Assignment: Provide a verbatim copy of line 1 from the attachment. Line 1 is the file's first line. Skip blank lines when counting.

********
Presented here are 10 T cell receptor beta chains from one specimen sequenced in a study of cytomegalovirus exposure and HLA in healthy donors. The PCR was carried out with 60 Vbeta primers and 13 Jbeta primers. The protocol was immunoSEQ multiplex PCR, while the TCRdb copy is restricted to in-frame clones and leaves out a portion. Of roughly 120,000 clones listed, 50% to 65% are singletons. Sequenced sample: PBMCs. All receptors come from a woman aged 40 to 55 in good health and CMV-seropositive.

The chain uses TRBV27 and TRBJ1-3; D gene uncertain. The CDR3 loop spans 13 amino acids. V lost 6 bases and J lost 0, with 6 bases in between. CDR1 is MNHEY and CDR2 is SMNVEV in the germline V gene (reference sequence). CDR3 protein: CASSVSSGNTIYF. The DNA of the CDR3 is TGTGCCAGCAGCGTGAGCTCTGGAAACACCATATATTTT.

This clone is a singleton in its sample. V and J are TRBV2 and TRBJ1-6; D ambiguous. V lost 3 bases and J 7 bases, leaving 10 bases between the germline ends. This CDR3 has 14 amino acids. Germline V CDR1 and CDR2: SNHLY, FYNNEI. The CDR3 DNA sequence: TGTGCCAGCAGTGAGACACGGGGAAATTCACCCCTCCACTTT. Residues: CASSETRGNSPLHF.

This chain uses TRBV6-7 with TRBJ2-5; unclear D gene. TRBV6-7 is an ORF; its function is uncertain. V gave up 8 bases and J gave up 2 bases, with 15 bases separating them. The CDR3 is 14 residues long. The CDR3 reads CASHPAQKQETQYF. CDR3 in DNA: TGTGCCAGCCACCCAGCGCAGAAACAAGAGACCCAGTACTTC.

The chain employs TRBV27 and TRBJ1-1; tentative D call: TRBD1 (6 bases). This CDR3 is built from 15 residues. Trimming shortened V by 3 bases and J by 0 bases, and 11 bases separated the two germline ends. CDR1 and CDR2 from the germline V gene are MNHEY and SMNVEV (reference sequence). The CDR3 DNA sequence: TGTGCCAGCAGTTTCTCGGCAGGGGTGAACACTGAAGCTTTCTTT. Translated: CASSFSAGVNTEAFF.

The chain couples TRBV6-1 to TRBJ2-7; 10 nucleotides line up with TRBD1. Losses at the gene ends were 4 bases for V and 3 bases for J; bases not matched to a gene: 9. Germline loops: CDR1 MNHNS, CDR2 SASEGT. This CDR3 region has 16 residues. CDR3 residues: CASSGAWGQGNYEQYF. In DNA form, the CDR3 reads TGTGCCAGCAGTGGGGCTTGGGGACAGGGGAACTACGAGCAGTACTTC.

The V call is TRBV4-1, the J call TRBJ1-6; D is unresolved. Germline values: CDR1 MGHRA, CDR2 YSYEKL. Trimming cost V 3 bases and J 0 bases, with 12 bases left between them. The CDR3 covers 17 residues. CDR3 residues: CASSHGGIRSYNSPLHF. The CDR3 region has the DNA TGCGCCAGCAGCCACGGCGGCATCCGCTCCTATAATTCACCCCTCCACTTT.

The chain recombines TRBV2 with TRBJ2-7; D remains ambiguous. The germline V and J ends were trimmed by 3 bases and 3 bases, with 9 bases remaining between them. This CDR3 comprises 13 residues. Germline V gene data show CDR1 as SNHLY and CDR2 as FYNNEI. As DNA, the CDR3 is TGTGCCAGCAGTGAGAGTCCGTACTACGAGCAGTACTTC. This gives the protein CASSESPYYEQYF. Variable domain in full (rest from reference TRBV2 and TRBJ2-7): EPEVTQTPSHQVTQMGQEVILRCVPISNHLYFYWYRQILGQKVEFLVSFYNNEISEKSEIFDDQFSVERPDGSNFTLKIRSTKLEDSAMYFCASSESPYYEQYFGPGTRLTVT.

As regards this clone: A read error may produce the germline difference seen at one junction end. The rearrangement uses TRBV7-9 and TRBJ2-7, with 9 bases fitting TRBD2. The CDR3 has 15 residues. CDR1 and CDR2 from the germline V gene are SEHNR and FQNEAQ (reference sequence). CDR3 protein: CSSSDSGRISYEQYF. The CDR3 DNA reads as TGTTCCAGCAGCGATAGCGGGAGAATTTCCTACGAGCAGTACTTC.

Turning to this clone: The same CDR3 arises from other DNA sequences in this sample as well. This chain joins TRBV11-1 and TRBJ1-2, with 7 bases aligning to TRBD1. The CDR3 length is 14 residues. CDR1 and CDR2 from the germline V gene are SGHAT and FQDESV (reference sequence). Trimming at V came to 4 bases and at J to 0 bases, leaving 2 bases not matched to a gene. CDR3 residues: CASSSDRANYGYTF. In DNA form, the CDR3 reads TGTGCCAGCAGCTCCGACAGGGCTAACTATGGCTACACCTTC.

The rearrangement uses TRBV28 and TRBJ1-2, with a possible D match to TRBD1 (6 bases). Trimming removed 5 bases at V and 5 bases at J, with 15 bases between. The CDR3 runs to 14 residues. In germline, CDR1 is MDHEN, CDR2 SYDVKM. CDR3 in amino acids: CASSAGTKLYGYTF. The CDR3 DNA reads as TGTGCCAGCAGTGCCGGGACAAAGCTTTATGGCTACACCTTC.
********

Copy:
Presented here are 10 T cell receptor beta chains from one specimen sequenced in a study of cytomegalovirus exposure and HLA in healthy donors. The PCR was carried out with 60 Vbeta primers and 13 Jbeta primers. The protocol was immunoSEQ multiplex PCR, while the TCRdb copy is restricted to in-frame clones and leaves out a portion. Of roughly 120,000 clones listed, 50% to 65% are singletons. Sequenced sample: PBMCs. All receptors come from a woman aged 40 to 55 in good health and CMV-seropositive.